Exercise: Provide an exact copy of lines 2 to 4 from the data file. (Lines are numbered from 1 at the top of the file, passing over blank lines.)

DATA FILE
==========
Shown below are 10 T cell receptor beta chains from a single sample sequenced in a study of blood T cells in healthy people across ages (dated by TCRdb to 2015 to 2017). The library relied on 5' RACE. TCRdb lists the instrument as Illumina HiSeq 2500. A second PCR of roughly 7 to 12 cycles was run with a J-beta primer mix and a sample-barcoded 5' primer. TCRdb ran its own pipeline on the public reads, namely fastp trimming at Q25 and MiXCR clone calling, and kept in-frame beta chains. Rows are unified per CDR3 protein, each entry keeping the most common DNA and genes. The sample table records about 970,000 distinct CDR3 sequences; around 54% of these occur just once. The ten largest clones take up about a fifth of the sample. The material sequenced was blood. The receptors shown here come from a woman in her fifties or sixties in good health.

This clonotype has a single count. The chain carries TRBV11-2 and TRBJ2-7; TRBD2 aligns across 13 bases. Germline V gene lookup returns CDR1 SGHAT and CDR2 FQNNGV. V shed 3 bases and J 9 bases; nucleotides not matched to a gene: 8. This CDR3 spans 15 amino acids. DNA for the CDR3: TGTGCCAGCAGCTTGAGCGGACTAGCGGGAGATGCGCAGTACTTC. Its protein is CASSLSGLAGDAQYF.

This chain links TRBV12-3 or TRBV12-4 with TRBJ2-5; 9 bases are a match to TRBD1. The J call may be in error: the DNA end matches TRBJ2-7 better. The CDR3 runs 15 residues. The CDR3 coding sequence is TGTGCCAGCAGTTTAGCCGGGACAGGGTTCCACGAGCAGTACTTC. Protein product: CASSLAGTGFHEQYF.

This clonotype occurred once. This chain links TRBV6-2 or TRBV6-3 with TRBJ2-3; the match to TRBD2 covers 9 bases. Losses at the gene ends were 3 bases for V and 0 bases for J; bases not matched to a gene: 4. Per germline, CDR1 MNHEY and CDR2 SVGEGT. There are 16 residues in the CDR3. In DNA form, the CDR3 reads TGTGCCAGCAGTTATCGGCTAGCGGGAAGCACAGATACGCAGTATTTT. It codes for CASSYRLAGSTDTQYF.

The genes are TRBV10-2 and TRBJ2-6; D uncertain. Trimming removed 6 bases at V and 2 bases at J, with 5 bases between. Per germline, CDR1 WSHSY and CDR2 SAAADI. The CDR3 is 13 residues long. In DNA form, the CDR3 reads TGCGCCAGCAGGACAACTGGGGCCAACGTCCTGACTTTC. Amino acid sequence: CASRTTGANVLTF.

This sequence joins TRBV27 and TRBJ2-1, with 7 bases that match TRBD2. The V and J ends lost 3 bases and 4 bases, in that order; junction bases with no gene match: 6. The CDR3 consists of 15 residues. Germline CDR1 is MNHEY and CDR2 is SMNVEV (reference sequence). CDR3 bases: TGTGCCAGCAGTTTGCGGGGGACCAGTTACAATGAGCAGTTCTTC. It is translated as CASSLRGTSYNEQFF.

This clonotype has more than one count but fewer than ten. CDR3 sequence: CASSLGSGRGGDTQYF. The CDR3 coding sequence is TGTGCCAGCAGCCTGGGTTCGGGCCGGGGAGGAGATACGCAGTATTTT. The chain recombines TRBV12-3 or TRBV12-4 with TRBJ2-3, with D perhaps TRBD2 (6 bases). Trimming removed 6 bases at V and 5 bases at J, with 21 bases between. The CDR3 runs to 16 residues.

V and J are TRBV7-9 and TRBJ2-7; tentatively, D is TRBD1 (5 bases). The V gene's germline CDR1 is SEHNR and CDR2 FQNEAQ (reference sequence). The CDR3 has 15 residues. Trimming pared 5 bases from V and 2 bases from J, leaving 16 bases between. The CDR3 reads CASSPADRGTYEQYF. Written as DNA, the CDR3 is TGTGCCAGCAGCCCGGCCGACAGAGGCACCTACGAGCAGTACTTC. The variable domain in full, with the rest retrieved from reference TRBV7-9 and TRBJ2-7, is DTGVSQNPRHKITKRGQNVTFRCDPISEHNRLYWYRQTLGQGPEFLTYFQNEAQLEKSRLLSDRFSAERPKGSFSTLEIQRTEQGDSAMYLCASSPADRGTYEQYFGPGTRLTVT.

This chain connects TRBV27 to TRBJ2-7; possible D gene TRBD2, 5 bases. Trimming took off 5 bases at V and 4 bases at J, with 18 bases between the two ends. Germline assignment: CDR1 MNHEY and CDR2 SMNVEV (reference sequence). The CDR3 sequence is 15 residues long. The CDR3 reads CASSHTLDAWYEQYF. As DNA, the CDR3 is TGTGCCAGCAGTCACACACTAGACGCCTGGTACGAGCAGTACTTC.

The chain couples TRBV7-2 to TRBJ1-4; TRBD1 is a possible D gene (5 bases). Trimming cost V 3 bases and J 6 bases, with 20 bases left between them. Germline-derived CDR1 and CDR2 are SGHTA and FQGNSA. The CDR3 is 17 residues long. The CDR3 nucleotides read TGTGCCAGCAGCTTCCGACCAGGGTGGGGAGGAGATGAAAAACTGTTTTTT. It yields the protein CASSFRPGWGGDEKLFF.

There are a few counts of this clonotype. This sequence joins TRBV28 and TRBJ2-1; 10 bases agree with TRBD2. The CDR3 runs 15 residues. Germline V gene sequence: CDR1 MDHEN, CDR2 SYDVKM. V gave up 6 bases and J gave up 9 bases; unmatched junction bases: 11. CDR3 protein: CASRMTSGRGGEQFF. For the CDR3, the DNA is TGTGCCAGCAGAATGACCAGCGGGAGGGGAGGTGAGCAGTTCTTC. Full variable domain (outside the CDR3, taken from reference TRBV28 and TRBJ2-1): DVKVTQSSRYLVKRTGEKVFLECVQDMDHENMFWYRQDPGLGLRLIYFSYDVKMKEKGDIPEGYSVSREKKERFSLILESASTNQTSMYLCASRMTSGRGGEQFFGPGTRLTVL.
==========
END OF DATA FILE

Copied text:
This clonotype has a single count. The chain carries TRBV11-2 and TRBJ2-7; TRBD2 aligns across 13 bases. Germline V gene lookup returns CDR1 SGHAT and CDR2 FQNNGV. V shed 3 bases and J 9 bases; nucleotides not matched to a gene: 8. This CDR3 spans 15 amino acids. DNA for the CDR3: TGTGCCAGCAGCTTGAGCGGACTAGCGGGAGATGCGCAGTACTTC. Its protein is CASSLSGLAGDAQYF.

This chain links TRBV12-3 or TRBV12-4 with TRBJ2-5; 9 bases are a match to TRBD1. The J call may be in error: the DNA end matches TRBJ2-7 better. The CDR3 runs 15 residues. The CDR3 coding sequence is TGTGCCAGCAGTTTAGCCGGGACAGGGTTCCACGAGCAGTACTTC. Protein product: CASSLAGTGFHEQYF.

This clonotype occurred once. This chain links TRBV6-2 or TRBV6-3 with TRBJ2-3; the match to TRBD2 covers 9 bases. Losses at the gene ends were 3 bases for V and 0 bases for J; bases not matched to a gene: 4. Per germline, CDR1 MNHEY and CDR2 SVGEGT. There are 16 residues in the CDR3. In DNA form, the CDR3 reads TGTGCCAGCAGTTATCGGCTAGCGGGAAGCACAGATACGCAGTATTTT. It codes for CASSYRLAGSTDTQYF.